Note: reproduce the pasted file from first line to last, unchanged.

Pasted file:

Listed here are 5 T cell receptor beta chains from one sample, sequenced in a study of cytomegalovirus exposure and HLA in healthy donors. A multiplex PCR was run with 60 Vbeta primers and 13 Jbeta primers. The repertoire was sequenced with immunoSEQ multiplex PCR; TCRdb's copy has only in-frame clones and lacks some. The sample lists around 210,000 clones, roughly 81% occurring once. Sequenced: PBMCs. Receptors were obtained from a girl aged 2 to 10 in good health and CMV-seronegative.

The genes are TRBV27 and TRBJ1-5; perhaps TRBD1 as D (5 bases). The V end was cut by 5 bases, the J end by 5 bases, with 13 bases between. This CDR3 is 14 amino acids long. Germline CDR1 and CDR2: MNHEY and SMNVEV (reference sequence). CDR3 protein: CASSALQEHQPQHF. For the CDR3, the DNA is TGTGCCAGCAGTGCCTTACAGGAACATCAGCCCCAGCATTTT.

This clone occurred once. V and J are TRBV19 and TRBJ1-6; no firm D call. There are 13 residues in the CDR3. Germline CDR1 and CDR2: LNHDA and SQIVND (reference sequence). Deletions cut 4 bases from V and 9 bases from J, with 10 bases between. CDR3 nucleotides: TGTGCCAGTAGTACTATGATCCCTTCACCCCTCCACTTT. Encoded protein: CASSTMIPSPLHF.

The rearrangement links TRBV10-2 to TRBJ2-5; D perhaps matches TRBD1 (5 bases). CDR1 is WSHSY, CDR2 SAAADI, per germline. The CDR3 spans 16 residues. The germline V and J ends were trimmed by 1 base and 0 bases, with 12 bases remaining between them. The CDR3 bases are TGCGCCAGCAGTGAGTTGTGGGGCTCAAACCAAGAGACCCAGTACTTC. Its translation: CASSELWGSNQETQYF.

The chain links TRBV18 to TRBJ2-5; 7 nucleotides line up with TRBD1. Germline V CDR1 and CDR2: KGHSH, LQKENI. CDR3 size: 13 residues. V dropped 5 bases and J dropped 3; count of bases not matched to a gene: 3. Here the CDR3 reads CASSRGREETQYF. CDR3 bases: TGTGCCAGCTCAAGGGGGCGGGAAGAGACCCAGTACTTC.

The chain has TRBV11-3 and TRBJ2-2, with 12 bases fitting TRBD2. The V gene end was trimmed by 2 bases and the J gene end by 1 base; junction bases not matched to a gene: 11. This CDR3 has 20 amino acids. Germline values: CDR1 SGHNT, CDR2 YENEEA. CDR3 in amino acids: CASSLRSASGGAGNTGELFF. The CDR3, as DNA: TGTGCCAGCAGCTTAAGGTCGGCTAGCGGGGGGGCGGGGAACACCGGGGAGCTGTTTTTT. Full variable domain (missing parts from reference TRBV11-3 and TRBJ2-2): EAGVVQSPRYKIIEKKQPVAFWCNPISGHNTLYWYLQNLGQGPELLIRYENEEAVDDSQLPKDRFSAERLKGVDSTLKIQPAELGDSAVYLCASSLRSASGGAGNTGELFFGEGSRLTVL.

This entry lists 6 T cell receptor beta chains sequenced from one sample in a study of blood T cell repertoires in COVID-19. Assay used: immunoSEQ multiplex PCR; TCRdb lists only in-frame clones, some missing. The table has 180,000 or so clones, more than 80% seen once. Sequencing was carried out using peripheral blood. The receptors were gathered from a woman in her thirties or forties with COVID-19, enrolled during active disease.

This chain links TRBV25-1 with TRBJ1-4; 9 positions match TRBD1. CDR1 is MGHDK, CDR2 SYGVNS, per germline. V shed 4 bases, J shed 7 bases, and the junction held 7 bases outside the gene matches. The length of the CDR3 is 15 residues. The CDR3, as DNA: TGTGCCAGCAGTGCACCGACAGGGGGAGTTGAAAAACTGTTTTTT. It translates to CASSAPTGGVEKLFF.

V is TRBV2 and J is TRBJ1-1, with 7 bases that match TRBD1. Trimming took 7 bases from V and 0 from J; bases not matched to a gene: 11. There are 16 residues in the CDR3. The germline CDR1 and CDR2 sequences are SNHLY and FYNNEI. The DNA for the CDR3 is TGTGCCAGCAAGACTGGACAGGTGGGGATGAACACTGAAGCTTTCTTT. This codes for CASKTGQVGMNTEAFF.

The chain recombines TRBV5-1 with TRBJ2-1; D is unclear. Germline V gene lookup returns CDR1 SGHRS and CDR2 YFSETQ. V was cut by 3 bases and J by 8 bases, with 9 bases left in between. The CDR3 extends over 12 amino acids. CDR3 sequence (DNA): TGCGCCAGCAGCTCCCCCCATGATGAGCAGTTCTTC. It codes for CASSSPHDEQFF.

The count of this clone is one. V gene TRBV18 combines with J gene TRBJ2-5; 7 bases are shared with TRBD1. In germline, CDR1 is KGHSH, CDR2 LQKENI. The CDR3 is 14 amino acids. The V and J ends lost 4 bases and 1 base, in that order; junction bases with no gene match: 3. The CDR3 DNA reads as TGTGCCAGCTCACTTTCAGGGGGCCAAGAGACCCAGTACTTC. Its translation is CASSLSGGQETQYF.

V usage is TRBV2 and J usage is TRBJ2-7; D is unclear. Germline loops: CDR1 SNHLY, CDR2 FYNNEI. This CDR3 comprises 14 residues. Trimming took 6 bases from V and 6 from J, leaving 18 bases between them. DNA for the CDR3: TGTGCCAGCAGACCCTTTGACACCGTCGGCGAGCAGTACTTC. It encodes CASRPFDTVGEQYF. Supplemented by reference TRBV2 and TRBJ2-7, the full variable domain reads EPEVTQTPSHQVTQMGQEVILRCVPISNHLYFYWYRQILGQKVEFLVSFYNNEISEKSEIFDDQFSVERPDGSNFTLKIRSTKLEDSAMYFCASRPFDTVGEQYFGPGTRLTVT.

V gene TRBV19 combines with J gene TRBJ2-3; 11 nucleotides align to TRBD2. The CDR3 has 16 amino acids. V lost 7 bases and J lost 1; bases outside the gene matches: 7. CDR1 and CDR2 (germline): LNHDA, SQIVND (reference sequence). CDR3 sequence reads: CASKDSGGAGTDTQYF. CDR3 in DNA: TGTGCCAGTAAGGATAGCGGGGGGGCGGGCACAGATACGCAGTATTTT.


Listed here are 5 T cell receptor beta chains from one sample, sequenced in a study of cytomegalovirus exposure and HLA in healthy donors. A multiplex PCR was run with 60 Vbeta primers and 13 Jbeta primers. The repertoire was sequenced with immunoSEQ multiplex PCR; TCRdb's copy has only in-frame clones and lacks some. The sample lists around 210,000 clones, roughly 81% occurring once. Sequenced: PBMCs. Receptors were obtained from a girl aged 2 to 10 in good health and CMV-seronegative.

The genes are TRBV27 and TRBJ1-5; perhaps TRBD1 as D (5 bases). The V end was cut by 5 bases, the J end by 5 bases, with 13 bases between. This CDR3 is 14 amino acids long. Germline CDR1 and CDR2: MNHEY and SMNVEV (reference sequence). CDR3 protein: CASSALQEHQPQHF. For the CDR3, the DNA is TGTGCCAGCAGTGCCTTACAGGAACATCAGCCCCAGCATTTT.

This clone occurred once. V and J are TRBV19 and TRBJ1-6; no firm D call. There are 13 residues in the CDR3. Germline CDR1 and CDR2: LNHDA and SQIVND (reference sequence). Deletions cut 4 bases from V and 9 bases from J, with 10 bases between. CDR3 nucleotides: TGTGCCAGTAGTACTATGATCCCTTCACCCCTCCACTTT. Encoded protein: CASSTMIPSPLHF.

The rearrangement links TRBV10-2 to TRBJ2-5; D perhaps matches TRBD1 (5 bases). CDR1 is WSHSY, CDR2 SAAADI, per germline. The CDR3 spans 16 residues. The germline V and J ends were trimmed by 1 base and 0 bases, with 12 bases remaining between them. The CDR3 bases are TGCGCCAGCAGTGAGTTGTGGGGCTCAAACCAAGAGACCCAGTACTTC. Its translation: CASSELWGSNQETQYF.

The chain links TRBV18 to TRBJ2-5; 7 nucleotides line up with TRBD1. Germline V CDR1 and CDR2: KGHSH, LQKENI. CDR3 size: 13 residues. V dropped 5 bases and J dropped 3; count of bases not matched to a gene: 3. Here the CDR3 reads CASSRGREETQYF. CDR3 bases: TGTGCCAGCTCAAGGGGGCGGGAAGAGACCCAGTACTTC.

The chain has TRBV11-3 and TRBJ2-2, with 12 bases fitting TRBD2. The V gene end was trimmed by 2 bases and the J gene end by 1 base; junction bases not matched to a gene: 11. This CDR3 has 20 amino acids. Germline values: CDR1 SGHNT, CDR2 YENEEA. CDR3 in amino acids: CASSLRSASGGAGNTGELFF. The CDR3, as DNA: TGTGCCAGCAGCTTAAGGTCGGCTAGCGGGGGGGCGGGGAACACCGGGGAGCTGTTTTTT. Full variable domain (missing parts from reference TRBV11-3 and TRBJ2-2): EAGVVQSPRYKIIEKKQPVAFWCNPISGHNTLYWYLQNLGQGPELLIRYENEEAVDDSQLPKDRFSAERLKGVDSTLKIQPAELGDSAVYLCASSLRSASGGAGNTGELFFGEGSRLTVL.

This entry lists 6 T cell receptor beta chains sequenced from one sample in a study of blood T cell repertoires in COVID-19. Assay used: immunoSEQ multiplex PCR; TCRdb lists only in-frame clones, some missing. The table has 180,000 or so clones, more than 80% seen once. Sequencing was carried out using peripheral blood. The receptors were gathered from a woman in her thirties or forties with COVID-19, enrolled during active disease.

This chain links TRBV25-1 with TRBJ1-4; 9 positions match TRBD1. CDR1 is MGHDK, CDR2 SYGVNS, per germline. V shed 4 bases, J shed 7 bases, and the junction held 7 bases outside the gene matches. The length of the CDR3 is 15 residues. The CDR3, as DNA: TGTGCCAGCAGTGCACCGACAGGGGGAGTTGAAAAACTGTTTTTT. It translates to CASSAPTGGVEKLFF.

V is TRBV2 and J is TRBJ1-1, with 7 bases that match TRBD1. Trimming took 7 bases from V and 0 from J; bases not matched to a gene: 11. There are 16 residues in the CDR3. The germline CDR1 and CDR2 sequences are SNHLY and FYNNEI. The DNA for the CDR3 is TGTGCCAGCAAGACTGGACAGGTGGGGATGAACACTGAAGCTTTCTTT. This codes for CASKTGQVGMNTEAFF.

The chain recombines TRBV5-1 with TRBJ2-1; D is unclear. Germline V gene lookup returns CDR1 SGHRS and CDR2 YFSETQ. V was cut by 3 bases and J by 8 bases, with 9 bases left in between. The CDR3 extends over 12 amino acids. CDR3 sequence (DNA): TGCGCCAGCAGCTCCCCCCATGATGAGCAGTTCTTC. It codes for CASSSPHDEQFF.

The count of this clone is one. V gene TRBV18 combines with J gene TRBJ2-5; 7 bases are shared with TRBD1. In germline, CDR1 is KGHSH, CDR2 LQKENI. The CDR3 is 14 amino acids. The V and J ends lost 4 bases and 1 base, in that order; junction bases with no gene match: 3. The CDR3 DNA reads as TGTGCCAGCTCACTTTCAGGGGGCCAAGAGACCCAGTACTTC. Its translation is CASSLSGGQETQYF.

V usage is TRBV2 and J usage is TRBJ2-7; D is unclear. Germline loops: CDR1 SNHLY, CDR2 FYNNEI. This CDR3 comprises 14 residues. Trimming took 6 bases from V and 6 from J, leaving 18 bases between them. DNA for the CDR3: TGTGCCAGCAGACCCTTTGACACCGTCGGCGAGCAGTACTTC. It encodes CASRPFDTVGEQYF. Supplemented by reference TRBV2 and TRBJ2-7, the full variable domain reads EPEVTQTPSHQVTQMGQEVILRCVPISNHLYFYWYRQILGQKVEFLVSFYNNEISEKSEIFDDQFSVERPDGSNFTLKIRSTKLEDSAMYFCASRPFDTVGEQYFGPGTRLTVT.

V gene TRBV19 combines with J gene TRBJ2-3; 11 nucleotides align to TRBD2. The CDR3 has 16 amino acids. V lost 7 bases and J lost 1; bases outside the gene matches: 7. CDR1 and CDR2 (germline): LNHDA, SQIVND (reference sequence). CDR3 sequence reads: CASKDSGGAGTDTQYF. CDR3 in DNA: TGTGCCAGTAAGGATAGCGGGGGGGCGGGCACAGATACGCAGTATTTT.